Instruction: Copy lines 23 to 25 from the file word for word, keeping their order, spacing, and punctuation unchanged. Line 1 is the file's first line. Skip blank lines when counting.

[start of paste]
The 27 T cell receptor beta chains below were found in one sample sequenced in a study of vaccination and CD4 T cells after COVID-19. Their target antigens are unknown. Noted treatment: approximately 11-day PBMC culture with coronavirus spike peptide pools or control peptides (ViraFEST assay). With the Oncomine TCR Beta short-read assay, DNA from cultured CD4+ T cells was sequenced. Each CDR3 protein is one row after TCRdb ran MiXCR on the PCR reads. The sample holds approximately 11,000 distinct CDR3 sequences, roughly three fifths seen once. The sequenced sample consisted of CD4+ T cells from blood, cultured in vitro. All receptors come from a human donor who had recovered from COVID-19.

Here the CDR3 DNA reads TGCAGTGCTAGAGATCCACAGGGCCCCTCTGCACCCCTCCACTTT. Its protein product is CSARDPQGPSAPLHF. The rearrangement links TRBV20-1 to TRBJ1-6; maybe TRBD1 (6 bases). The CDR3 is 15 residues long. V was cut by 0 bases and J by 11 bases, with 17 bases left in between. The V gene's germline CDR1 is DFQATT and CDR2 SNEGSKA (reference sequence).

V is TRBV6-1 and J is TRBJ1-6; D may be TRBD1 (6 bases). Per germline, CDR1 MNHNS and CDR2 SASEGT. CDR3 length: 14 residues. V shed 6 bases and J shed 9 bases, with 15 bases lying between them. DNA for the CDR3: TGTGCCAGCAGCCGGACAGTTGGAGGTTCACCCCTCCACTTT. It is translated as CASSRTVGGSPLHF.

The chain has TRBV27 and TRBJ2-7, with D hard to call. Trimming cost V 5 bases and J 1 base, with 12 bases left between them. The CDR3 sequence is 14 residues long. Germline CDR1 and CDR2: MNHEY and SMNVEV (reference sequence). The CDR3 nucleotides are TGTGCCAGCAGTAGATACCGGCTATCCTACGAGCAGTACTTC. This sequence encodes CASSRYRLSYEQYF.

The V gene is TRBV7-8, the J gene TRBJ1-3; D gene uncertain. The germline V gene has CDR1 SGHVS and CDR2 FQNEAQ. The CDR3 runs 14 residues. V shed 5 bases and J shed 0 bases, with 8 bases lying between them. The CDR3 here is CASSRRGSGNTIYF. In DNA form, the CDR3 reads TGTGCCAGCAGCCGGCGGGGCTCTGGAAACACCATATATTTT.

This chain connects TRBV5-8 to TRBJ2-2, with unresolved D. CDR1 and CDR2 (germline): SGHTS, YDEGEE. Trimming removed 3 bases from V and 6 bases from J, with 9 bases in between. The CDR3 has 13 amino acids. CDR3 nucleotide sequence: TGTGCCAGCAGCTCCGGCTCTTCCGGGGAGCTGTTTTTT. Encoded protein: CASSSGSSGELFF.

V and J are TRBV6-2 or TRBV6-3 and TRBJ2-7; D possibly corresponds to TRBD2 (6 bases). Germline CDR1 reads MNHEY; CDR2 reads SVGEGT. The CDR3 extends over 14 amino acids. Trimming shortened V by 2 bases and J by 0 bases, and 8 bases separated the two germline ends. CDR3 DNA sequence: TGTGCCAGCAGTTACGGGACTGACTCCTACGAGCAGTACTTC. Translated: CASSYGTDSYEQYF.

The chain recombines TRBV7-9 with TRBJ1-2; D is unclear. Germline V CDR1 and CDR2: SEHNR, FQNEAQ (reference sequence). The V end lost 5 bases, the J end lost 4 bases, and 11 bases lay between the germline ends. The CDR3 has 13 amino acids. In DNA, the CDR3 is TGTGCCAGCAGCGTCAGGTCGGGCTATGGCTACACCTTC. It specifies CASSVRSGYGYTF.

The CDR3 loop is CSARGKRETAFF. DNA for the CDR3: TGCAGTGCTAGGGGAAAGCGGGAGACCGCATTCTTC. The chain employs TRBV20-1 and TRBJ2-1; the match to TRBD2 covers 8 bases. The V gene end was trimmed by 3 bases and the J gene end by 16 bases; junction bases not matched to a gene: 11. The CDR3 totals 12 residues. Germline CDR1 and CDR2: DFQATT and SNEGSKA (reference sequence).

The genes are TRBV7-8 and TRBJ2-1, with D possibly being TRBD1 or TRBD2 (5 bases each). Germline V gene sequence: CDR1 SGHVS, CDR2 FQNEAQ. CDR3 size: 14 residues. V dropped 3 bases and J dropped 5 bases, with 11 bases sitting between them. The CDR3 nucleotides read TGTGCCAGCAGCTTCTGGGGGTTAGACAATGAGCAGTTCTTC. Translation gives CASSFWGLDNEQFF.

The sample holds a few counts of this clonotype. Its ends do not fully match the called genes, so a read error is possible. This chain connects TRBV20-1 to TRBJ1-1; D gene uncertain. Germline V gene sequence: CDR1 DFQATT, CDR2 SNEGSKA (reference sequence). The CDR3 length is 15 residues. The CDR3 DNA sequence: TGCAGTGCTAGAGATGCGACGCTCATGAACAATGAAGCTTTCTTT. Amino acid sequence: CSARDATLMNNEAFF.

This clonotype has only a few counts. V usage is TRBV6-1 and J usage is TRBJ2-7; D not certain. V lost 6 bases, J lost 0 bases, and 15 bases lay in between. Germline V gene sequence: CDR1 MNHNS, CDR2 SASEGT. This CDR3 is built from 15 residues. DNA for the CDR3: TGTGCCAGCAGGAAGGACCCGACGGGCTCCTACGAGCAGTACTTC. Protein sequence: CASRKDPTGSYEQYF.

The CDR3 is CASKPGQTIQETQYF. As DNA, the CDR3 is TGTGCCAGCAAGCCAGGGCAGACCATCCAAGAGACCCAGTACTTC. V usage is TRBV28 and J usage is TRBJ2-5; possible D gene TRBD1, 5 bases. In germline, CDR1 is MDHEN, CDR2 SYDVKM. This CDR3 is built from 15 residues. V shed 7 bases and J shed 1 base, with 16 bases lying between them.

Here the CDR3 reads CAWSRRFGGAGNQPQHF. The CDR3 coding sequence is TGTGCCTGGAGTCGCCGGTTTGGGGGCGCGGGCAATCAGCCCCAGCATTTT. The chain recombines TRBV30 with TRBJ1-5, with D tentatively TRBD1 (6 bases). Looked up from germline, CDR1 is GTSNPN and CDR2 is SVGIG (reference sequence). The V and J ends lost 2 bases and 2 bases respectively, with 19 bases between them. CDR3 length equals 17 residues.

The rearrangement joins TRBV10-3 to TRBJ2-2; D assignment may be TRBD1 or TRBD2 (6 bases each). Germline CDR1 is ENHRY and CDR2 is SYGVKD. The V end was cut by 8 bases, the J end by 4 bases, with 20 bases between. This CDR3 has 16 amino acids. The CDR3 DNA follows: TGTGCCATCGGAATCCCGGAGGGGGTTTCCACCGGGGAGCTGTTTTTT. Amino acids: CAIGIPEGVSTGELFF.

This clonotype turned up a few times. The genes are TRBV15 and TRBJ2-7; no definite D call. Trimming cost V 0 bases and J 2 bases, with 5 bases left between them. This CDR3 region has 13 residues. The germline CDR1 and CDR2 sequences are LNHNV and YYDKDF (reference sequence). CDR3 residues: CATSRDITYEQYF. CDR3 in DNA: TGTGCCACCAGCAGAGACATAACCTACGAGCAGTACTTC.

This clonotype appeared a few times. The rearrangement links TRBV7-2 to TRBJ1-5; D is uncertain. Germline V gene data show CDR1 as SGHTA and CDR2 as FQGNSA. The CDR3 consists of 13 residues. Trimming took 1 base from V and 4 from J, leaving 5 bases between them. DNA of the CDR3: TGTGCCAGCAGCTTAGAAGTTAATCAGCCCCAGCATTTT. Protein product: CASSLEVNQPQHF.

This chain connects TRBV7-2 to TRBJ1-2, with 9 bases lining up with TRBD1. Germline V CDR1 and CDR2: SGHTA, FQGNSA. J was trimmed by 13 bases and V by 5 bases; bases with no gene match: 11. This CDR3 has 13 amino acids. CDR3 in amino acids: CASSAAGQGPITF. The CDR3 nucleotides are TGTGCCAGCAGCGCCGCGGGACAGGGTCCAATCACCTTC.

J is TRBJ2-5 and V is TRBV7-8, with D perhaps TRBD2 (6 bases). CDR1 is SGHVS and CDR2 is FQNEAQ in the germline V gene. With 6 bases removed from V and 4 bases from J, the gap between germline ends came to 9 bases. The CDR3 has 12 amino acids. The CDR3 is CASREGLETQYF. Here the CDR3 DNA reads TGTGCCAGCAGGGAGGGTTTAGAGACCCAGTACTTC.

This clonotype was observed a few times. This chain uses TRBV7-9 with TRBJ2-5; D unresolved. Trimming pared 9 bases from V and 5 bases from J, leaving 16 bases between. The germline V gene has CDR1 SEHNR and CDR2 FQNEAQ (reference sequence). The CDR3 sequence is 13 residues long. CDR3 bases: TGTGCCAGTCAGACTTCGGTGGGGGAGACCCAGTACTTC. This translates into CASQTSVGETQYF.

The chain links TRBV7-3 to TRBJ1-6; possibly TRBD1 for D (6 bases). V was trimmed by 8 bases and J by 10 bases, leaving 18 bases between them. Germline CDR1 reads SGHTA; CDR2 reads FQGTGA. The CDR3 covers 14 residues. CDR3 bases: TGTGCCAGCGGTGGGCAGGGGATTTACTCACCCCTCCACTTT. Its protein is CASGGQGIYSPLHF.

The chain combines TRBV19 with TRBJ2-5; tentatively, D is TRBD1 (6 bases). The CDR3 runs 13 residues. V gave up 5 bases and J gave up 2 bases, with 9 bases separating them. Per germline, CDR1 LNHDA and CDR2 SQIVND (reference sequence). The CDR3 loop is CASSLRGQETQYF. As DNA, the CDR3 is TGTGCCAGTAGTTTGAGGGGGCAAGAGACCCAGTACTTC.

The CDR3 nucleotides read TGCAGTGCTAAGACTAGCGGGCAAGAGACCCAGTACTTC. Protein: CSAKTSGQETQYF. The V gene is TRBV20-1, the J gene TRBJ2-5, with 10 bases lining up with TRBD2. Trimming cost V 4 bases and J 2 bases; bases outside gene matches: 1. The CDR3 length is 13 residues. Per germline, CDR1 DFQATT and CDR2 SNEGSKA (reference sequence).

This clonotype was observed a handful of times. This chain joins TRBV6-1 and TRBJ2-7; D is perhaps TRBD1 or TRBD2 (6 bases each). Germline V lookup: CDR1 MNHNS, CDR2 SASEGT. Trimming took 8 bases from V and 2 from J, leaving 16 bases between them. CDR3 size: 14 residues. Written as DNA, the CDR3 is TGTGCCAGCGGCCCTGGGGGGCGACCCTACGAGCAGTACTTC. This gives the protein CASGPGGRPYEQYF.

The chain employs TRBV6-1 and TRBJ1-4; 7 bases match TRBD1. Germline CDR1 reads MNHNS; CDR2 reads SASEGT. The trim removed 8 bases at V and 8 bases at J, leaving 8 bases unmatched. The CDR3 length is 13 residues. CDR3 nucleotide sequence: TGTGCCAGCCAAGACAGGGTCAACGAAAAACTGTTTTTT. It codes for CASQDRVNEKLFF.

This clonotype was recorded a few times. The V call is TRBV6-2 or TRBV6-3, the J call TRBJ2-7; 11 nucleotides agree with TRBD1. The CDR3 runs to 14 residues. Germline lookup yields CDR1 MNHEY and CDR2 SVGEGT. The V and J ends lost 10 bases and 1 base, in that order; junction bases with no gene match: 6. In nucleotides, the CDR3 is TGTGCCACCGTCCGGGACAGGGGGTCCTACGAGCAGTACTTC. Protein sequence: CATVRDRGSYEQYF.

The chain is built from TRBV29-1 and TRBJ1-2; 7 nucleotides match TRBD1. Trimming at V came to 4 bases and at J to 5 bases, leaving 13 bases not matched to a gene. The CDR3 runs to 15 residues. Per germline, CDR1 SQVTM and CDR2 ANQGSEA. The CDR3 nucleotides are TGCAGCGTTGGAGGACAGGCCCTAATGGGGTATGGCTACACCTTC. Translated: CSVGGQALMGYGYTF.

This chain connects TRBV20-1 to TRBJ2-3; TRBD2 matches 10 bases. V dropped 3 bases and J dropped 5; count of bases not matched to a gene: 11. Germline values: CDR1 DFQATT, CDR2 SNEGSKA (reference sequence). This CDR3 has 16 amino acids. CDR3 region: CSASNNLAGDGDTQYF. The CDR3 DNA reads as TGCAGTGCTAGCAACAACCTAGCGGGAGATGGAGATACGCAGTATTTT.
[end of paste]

The CDR3 nucleotides read TGCAGTGCTAAGACTAGCGGGCAAGAGACCCAGTACTTC. Protein: CSAKTSGQETQYF. The V gene is TRBV20-1, the J gene TRBJ2-5, with 10 bases lining up with TRBD2. Trimming cost V 4 bases and J 2 bases; bases outside gene matches: 1. The CDR3 length is 13 residues. Per germline, CDR1 DFQATT and CDR2 SNEGSKA (reference sequence).

This clonotype was observed a handful of times. This chain joins TRBV6-1 and TRBJ2-7; D is perhaps TRBD1 or TRBD2 (6 bases each). Germline V lookup: CDR1 MNHNS, CDR2 SASEGT. Trimming took 8 bases from V and 2 from J, leaving 16 bases between them. CDR3 size: 14 residues. Written as DNA, the CDR3 is TGTGCCAGCGGCCCTGGGGGGCGACCCTACGAGCAGTACTTC. This gives the protein CASGPGGRPYEQYF.

The chain employs TRBV6-1 and TRBJ1-4; 7 bases match TRBD1. Germline CDR1 reads MNHNS; CDR2 reads SASEGT. The trim removed 8 bases at V and 8 bases at J, leaving 8 bases unmatched. The CDR3 length is 13 residues. CDR3 nucleotide sequence: TGTGCCAGCCAAGACAGGGTCAACGAAAAACTGTTTTTT. It codes for CASQDRVNEKLFF.